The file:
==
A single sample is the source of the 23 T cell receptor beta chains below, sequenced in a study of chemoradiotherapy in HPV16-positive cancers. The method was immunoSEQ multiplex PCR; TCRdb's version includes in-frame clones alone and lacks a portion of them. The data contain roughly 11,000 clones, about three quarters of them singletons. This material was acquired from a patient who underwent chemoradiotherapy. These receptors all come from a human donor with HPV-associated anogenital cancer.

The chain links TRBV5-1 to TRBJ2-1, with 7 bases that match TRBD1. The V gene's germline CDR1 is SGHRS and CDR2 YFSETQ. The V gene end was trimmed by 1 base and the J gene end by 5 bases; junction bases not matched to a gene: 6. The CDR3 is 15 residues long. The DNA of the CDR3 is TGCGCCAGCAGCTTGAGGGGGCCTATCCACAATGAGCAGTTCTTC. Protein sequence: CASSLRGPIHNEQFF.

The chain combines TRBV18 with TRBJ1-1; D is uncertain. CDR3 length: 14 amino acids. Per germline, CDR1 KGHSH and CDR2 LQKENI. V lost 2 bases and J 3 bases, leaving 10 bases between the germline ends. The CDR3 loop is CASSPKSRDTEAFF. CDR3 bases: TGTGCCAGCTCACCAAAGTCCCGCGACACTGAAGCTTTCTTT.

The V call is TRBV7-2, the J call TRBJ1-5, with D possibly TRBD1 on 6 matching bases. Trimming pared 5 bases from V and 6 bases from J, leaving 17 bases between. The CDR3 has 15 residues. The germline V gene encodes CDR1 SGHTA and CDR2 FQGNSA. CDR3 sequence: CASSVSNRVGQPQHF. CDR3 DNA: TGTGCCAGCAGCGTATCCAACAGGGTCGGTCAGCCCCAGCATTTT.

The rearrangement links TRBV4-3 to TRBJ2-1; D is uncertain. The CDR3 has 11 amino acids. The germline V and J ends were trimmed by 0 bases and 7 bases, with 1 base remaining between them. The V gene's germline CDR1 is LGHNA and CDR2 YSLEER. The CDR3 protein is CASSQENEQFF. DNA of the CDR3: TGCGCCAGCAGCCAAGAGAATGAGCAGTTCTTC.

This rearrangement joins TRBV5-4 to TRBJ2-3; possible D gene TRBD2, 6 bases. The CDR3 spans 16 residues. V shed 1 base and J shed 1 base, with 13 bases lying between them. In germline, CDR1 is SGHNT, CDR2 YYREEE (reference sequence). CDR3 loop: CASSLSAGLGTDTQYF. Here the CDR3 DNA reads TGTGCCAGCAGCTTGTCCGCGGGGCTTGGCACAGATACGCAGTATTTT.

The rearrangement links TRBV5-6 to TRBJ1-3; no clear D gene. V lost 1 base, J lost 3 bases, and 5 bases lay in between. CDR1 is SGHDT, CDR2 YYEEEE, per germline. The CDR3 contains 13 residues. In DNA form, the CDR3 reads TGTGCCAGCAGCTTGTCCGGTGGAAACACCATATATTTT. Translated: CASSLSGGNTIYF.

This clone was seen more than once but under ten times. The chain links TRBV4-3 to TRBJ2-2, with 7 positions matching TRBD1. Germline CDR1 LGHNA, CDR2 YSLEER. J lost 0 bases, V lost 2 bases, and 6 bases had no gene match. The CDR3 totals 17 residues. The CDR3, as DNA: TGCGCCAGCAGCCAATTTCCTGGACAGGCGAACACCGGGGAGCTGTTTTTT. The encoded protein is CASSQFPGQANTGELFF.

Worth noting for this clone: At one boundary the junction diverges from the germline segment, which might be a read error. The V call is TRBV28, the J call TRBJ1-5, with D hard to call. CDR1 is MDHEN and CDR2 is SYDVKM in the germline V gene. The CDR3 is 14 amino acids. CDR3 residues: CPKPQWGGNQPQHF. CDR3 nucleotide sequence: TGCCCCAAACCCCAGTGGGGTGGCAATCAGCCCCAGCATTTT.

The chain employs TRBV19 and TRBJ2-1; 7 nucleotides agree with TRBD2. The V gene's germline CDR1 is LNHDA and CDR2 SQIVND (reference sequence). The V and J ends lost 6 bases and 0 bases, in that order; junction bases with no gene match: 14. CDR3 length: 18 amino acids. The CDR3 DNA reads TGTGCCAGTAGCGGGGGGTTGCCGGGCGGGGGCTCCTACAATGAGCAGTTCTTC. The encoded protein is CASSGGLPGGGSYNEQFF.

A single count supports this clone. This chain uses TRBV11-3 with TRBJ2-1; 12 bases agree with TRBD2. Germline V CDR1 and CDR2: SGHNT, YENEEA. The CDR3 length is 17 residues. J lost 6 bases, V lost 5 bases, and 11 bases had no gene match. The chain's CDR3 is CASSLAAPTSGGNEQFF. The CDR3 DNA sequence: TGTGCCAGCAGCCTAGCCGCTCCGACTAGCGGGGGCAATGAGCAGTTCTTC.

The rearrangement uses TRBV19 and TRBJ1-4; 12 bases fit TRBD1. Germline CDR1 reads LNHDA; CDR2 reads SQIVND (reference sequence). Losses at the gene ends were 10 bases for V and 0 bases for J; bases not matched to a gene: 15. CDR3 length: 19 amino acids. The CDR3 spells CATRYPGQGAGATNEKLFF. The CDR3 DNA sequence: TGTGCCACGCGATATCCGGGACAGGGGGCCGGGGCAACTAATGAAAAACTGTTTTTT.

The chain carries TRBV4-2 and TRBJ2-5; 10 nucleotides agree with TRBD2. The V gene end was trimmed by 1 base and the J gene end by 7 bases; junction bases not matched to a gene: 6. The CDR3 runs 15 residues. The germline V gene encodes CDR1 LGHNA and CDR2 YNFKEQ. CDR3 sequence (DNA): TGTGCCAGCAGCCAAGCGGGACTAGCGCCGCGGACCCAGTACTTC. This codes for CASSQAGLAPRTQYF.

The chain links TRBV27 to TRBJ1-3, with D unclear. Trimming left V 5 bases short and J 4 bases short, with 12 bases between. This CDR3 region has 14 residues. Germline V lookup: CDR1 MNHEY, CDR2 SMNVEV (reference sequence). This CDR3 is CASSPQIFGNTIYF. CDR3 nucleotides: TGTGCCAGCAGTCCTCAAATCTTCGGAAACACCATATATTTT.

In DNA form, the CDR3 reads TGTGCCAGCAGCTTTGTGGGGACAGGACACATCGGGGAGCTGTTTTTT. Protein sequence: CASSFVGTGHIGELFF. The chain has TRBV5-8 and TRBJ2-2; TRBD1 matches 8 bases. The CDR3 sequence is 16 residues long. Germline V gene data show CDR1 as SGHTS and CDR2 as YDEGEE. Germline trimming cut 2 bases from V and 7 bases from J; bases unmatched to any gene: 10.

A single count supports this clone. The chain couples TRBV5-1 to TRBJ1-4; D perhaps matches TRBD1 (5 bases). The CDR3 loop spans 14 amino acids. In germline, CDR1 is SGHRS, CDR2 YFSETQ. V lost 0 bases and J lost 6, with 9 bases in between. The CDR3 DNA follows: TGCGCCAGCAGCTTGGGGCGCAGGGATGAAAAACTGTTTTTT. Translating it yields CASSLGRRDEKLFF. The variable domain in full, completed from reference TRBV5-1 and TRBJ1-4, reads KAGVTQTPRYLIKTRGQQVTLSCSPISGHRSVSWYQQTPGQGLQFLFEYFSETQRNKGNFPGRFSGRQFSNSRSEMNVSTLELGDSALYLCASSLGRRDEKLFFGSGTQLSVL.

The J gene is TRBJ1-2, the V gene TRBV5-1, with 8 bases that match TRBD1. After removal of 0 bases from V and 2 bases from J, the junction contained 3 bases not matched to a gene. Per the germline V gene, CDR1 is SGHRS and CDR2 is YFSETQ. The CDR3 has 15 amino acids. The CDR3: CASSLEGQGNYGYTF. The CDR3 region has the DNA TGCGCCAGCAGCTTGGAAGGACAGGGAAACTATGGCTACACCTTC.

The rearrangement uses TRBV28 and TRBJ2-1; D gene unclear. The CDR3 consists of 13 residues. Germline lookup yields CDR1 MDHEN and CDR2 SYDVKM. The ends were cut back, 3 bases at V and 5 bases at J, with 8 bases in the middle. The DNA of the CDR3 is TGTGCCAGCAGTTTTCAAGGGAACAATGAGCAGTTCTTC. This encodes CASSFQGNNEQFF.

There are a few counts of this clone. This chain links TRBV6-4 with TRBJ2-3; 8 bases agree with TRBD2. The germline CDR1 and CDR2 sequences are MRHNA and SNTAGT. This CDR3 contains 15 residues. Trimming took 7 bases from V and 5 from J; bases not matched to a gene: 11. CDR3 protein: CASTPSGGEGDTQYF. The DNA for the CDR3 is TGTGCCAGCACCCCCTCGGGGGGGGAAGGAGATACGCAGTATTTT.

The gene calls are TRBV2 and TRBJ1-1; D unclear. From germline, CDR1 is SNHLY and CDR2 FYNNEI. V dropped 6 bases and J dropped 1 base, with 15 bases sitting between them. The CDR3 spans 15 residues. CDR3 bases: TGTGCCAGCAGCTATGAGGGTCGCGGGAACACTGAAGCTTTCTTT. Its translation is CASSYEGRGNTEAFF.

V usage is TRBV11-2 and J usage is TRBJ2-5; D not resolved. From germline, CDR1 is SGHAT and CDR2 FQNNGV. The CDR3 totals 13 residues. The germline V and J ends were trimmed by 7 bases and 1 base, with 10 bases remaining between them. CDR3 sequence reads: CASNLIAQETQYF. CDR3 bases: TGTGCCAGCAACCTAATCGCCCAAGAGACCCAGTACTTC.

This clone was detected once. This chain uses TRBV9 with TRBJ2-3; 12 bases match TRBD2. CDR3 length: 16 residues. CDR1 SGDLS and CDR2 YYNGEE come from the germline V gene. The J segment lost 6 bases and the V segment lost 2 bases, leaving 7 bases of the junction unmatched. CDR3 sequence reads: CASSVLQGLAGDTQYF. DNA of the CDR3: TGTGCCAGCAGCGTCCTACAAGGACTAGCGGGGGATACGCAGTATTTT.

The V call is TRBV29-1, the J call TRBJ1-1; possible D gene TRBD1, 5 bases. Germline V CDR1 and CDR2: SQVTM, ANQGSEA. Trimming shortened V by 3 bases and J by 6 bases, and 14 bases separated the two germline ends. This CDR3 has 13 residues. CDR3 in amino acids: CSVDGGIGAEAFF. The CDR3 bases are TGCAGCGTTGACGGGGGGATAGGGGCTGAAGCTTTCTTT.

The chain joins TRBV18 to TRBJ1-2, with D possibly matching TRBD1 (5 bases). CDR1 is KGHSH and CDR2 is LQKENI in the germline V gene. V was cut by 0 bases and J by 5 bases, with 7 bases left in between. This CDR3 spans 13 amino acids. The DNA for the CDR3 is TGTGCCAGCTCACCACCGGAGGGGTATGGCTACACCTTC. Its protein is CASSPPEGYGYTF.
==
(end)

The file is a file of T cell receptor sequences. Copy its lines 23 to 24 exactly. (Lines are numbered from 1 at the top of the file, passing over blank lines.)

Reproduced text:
The V call is TRBV29-1, the J call TRBJ1-1; possible D gene TRBD1, 5 bases. Germline V CDR1 and CDR2: SQVTM, ANQGSEA. Trimming shortened V by 3 bases and J by 6 bases, and 14 bases separated the two germline ends. This CDR3 has 13 residues. CDR3 in amino acids: CSVDGGIGAEAFF. The CDR3 bases are TGCAGCGTTGACGGGGGGATAGGGGCTGAAGCTTTCTTT.

The chain joins TRBV18 to TRBJ1-2, with D possibly matching TRBD1 (5 bases). CDR1 is KGHSH and CDR2 is LQKENI in the germline V gene. V was cut by 0 bases and J by 5 bases, with 7 bases left in between. This CDR3 spans 13 amino acids. The DNA for the CDR3 is TGTGCCAGCTCACCACCGGAGGGGTATGGCTACACCTTC. Its protein is CASSPPEGYGYTF.